Regulations for importers

South Africa's liberal trade incentives are aimed at encouraging economic growth and development. It is a member of the World Trade Organisation (WTO), and the Southern African Customs Union, which allows free exchange of trade between South Africa and the other four countries – Botswana, Lesotho, Namibia and Swaziland.

Imports are a crucial part of the economy. Most companies rely on them for initial capital equipment as well as for production materials and supplies. Imports are controlled and administered by the International Trade Administration Commission of South Africa and the South African Revenue Service.

International Trade Administration Commission

The International Trade Administration Commission of South Africa (ITAC), a legislative body, aims to foster economic growth and development by administering international trade. Its core functions include customs tariff investigations; trade remedies; as well as import and export control.

Trade agreements

South Africa is a member of the World Trade Organisation, and follows the Harmonised System of import classification, which means it uses the World Customs Organisation’s standardised system of code numbers for identifying products.

South Africa is a signatory to many agreements with its trading partners – among them the African Growth and Opportunity Act, and the Generalised System of Preferences. South Africa also has a Free Trade agreement with the European Union, the Southern African Development Community, Mozambique and Zimbabwe.

Southern African Customs Union

The Southern African Customs Union (SACU) is a customs union among five countries of Southern Africa: Botswana, Lesotho, Namibia, South Africa and Swaziland. Established in 1901, it is the world's oldest customs union.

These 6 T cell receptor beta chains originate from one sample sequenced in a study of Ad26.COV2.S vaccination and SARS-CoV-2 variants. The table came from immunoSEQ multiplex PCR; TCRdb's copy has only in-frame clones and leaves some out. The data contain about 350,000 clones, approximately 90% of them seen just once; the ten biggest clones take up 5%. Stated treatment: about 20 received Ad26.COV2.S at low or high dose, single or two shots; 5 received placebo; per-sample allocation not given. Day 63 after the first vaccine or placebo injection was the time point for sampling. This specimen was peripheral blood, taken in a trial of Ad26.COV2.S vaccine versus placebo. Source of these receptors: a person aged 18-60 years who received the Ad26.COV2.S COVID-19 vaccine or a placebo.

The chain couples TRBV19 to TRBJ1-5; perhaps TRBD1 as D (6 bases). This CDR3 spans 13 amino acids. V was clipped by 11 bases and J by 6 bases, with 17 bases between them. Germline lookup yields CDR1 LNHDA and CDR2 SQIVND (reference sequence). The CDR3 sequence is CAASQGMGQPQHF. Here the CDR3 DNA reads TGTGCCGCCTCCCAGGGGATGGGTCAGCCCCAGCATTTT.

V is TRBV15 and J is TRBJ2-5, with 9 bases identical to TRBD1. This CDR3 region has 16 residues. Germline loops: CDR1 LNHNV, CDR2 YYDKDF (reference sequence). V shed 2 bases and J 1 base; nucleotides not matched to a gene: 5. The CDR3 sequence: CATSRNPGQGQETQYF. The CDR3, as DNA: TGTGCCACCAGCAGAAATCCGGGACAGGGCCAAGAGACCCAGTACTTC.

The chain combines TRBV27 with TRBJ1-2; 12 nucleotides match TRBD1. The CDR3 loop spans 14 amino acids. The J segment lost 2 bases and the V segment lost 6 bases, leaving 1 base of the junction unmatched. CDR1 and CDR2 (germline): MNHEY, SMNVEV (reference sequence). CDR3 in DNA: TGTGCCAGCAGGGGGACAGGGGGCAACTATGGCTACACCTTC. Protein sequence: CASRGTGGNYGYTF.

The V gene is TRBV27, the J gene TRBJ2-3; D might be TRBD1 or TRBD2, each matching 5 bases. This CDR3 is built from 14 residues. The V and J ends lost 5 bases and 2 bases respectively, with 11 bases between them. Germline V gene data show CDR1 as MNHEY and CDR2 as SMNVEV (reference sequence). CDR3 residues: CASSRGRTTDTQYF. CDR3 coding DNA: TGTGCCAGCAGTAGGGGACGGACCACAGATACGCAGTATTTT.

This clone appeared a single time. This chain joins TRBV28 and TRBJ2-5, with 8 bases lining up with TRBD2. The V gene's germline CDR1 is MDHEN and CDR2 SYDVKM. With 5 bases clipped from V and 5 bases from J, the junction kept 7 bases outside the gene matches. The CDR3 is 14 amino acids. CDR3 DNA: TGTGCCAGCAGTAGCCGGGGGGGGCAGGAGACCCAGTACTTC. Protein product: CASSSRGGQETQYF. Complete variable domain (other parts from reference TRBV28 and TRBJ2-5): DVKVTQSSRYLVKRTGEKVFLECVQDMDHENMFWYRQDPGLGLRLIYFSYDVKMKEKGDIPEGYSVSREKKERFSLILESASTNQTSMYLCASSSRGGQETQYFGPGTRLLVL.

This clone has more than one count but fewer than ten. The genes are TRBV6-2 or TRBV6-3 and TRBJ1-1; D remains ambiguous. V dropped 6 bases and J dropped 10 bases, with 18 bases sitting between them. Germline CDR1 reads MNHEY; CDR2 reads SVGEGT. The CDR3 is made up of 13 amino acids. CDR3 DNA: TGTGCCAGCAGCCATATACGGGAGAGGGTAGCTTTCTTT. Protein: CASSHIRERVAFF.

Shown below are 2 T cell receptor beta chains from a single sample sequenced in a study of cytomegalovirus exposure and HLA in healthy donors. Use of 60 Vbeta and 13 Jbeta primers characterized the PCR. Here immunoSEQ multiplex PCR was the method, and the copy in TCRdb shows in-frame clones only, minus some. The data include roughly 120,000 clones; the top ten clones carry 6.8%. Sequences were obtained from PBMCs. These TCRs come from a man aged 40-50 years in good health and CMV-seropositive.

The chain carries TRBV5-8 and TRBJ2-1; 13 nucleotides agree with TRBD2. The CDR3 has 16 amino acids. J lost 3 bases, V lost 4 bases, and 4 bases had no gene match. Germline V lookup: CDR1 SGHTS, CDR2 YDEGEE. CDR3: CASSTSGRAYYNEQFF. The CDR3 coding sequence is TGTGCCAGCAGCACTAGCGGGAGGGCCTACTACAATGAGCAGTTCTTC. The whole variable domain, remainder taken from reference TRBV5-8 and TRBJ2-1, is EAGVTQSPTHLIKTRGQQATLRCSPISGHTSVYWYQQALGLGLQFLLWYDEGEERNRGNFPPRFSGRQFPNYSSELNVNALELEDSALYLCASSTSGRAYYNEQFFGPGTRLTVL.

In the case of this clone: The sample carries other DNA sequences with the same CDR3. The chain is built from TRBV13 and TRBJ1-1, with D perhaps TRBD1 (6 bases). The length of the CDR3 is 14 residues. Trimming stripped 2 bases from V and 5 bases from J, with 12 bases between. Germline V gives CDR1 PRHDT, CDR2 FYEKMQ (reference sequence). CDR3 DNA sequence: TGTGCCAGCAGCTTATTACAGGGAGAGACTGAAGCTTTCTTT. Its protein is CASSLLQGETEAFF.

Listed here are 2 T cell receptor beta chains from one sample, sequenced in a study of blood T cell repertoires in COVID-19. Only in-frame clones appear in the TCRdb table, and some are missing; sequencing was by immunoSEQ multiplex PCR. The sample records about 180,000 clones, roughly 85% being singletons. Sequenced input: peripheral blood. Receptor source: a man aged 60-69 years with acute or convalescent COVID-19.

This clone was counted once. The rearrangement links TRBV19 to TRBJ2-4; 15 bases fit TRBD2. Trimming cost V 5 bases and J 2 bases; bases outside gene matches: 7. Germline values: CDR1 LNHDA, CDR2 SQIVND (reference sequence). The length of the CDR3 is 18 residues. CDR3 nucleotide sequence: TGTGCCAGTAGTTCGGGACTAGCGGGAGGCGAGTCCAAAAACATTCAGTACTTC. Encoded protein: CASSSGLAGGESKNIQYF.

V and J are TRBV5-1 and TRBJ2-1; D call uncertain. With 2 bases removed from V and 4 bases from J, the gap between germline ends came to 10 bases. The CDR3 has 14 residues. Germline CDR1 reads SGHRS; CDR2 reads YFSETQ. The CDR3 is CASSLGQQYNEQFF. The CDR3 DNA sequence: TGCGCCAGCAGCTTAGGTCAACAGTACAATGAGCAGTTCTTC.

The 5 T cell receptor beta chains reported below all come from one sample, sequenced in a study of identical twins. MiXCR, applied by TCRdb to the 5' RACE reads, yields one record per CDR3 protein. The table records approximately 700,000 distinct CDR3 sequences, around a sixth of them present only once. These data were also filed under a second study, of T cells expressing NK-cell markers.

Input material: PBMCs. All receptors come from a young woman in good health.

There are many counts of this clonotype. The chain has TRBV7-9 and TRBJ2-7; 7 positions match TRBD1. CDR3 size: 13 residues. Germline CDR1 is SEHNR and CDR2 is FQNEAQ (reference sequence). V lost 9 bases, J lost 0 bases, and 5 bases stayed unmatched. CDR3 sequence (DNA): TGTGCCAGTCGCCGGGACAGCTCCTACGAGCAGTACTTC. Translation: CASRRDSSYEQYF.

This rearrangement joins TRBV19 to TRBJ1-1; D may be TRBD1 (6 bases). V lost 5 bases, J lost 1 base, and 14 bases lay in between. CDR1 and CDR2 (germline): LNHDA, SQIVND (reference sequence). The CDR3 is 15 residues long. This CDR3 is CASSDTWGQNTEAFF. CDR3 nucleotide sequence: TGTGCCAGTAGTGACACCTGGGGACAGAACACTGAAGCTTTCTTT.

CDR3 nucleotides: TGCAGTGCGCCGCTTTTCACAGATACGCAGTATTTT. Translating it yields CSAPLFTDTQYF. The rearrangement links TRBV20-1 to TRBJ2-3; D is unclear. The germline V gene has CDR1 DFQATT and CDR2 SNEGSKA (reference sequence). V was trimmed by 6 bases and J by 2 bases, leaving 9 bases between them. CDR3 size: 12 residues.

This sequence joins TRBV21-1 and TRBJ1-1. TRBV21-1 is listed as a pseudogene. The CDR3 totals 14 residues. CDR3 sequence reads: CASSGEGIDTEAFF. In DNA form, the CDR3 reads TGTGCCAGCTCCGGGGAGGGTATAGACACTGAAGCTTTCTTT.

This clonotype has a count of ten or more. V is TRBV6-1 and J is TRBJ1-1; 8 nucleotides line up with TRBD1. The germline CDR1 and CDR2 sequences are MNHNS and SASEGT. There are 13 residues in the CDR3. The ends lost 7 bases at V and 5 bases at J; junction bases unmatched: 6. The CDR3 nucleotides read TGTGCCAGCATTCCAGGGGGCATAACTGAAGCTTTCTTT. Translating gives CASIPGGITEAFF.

Member states form a single customs territory, and tariffs and other barriers are eliminated on the trade for products originating in these countries. A common external tariff applies to countries that are not members of SACU.

Since 2008, a trade agreement has been in place between the SACU and the European Free Trade Association, which comprises Iceland, Liechtenstein, Norway and Switzerland. This facilitates trade in industrial products, fish and other marine products, as well as processed agricultural products.

Import control

Most goods may be imported into South Africa without restrictions. However, there are some – such as used or secondhand goods – which are subject to import permits. For goods subject to restriction, importers must have the required permit before shipping.

The ITAC is responsible for issuing permits. Sometimes authorisation may also be required from other departments with jurisdiction over the control of the goods in question, such as the Department of Agriculture. Permits are generally valid for 12 months.

Customs and border management

The South African Revenue Service (SARS) oversees the flow of goods into South Africa. All goods (wares, articles, merchanidise, animals, currency) entering the country must be declared on the prescribed bill of entry.

If you plan to import goods, you must register with the Commissioner of SARS as an importer.

Import tariffs are levied at the first point of entry in the South African Customs Union. SARS is also responsible for levying these duties, which include: customs duties (including additional ad valorem duties on certain luxury or non-essential items); anti-dumping and countervailing duties; and VAT (which is also collected on goods imported and cleared for home consumption). reporter

Reviewed: 31 August 2012

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